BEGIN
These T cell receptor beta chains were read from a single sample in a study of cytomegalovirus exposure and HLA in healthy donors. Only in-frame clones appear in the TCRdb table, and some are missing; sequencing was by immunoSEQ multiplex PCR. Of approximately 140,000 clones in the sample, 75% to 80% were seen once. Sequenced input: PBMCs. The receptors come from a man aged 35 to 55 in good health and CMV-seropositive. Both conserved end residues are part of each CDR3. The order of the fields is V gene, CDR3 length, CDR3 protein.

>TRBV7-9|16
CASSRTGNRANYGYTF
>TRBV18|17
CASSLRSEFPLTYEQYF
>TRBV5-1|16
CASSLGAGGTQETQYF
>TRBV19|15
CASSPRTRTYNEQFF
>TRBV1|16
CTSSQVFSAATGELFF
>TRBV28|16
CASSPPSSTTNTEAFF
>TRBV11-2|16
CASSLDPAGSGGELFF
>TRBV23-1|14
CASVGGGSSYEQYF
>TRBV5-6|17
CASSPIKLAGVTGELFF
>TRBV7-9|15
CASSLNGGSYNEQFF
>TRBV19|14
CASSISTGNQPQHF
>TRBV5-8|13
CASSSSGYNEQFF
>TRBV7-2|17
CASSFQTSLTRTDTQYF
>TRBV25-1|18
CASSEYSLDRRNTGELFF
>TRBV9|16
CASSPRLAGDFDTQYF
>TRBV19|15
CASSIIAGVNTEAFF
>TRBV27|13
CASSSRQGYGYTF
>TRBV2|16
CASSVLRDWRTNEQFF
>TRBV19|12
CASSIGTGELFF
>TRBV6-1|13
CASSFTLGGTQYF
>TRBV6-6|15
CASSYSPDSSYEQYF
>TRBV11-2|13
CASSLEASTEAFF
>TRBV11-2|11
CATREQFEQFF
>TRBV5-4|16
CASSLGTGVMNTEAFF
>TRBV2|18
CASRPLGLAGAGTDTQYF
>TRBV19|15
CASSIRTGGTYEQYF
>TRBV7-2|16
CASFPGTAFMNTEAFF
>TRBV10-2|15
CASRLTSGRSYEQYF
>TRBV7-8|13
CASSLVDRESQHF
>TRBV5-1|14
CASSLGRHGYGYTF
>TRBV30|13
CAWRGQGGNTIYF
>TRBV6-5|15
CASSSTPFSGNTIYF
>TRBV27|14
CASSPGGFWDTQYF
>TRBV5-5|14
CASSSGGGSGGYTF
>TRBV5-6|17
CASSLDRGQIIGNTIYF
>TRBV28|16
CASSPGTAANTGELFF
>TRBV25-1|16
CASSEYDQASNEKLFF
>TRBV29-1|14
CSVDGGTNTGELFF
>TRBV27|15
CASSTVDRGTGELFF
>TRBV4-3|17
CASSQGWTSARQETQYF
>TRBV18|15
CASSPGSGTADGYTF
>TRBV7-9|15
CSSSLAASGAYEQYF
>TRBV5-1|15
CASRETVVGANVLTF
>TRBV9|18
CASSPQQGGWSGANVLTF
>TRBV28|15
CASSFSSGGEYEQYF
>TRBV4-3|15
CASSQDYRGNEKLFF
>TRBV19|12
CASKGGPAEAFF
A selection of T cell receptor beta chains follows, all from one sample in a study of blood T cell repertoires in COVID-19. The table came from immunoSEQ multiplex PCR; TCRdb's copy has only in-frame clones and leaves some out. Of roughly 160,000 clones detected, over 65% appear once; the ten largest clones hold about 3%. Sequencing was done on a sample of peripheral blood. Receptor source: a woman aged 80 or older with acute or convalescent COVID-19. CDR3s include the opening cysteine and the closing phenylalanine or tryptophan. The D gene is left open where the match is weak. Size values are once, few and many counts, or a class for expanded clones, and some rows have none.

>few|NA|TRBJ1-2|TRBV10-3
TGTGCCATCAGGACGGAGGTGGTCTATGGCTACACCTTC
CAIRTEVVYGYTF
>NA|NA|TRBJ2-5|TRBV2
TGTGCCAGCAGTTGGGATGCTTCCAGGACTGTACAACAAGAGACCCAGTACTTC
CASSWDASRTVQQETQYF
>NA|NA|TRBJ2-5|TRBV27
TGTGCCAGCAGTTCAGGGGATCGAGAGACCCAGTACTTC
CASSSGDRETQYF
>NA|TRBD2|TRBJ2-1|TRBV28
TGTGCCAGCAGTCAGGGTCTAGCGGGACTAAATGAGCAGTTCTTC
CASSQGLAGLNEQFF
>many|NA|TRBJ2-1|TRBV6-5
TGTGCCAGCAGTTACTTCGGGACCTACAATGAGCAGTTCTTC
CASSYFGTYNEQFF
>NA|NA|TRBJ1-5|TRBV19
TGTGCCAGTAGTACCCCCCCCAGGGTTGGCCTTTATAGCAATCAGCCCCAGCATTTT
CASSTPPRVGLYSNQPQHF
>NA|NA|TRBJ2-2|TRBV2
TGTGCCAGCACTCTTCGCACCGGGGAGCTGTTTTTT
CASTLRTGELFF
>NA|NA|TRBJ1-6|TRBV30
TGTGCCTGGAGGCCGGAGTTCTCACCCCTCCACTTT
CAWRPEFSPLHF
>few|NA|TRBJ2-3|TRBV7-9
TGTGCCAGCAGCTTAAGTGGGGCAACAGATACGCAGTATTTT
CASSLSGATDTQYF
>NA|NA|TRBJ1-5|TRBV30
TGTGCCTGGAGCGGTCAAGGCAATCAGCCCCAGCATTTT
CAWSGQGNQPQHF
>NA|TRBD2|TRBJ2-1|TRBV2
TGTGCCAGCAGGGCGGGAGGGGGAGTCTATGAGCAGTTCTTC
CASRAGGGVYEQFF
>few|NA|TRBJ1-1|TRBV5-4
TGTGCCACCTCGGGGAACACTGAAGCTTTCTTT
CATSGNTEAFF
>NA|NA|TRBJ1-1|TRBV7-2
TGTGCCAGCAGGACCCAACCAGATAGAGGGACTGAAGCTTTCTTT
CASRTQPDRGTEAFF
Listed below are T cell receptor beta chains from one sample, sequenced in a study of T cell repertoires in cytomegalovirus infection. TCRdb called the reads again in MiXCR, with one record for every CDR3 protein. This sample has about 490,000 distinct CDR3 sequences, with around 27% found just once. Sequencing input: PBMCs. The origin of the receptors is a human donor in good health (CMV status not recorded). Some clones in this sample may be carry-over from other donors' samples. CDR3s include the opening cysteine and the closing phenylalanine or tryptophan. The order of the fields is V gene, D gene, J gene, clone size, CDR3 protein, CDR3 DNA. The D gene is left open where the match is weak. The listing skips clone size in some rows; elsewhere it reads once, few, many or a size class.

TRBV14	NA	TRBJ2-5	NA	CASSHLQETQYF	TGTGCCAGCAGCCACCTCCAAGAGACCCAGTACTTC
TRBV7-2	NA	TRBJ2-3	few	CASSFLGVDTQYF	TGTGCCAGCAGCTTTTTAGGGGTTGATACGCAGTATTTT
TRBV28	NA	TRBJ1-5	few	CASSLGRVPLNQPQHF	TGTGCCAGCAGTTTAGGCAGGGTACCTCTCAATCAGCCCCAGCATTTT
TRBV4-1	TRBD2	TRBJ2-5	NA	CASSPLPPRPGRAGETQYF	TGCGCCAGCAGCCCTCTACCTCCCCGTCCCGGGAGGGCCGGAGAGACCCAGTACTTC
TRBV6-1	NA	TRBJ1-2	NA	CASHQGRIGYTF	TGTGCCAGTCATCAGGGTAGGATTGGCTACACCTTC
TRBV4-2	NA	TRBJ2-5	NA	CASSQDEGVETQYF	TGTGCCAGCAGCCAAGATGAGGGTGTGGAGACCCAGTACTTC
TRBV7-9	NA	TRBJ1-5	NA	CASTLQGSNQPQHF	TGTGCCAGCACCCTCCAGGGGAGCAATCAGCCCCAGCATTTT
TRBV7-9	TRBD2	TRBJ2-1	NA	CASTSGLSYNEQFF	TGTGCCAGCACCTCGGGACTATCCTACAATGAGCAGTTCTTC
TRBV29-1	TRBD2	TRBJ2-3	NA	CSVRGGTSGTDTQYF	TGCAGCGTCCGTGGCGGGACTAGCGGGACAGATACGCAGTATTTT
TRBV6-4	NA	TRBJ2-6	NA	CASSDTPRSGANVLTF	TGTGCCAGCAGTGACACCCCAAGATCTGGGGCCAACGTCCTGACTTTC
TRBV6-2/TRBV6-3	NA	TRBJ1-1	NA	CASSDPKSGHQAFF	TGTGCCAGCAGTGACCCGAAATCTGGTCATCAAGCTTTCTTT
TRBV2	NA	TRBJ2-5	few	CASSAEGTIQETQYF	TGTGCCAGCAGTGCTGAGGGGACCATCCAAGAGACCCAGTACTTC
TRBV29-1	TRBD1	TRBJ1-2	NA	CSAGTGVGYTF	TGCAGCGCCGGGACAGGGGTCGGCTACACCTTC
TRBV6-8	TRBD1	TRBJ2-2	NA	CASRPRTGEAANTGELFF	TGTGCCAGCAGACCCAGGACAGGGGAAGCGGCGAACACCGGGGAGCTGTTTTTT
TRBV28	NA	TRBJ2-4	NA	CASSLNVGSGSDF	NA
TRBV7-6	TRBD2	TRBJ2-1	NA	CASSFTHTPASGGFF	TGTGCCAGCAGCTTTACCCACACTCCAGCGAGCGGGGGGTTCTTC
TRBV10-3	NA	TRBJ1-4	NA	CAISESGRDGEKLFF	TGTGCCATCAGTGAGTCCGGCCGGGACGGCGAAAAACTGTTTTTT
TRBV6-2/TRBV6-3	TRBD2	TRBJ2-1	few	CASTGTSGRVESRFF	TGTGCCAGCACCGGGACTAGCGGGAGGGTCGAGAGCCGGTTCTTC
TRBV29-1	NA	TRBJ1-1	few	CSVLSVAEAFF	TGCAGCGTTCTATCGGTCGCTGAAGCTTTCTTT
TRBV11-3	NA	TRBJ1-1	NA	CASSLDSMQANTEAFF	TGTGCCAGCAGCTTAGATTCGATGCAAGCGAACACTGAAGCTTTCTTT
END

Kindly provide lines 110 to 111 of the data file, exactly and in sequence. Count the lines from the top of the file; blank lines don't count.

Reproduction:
TGTGCCAGCAGTTACTTCGGGACCTACAATGAGCAGTTCTTC
CASSYFGTYNEQFF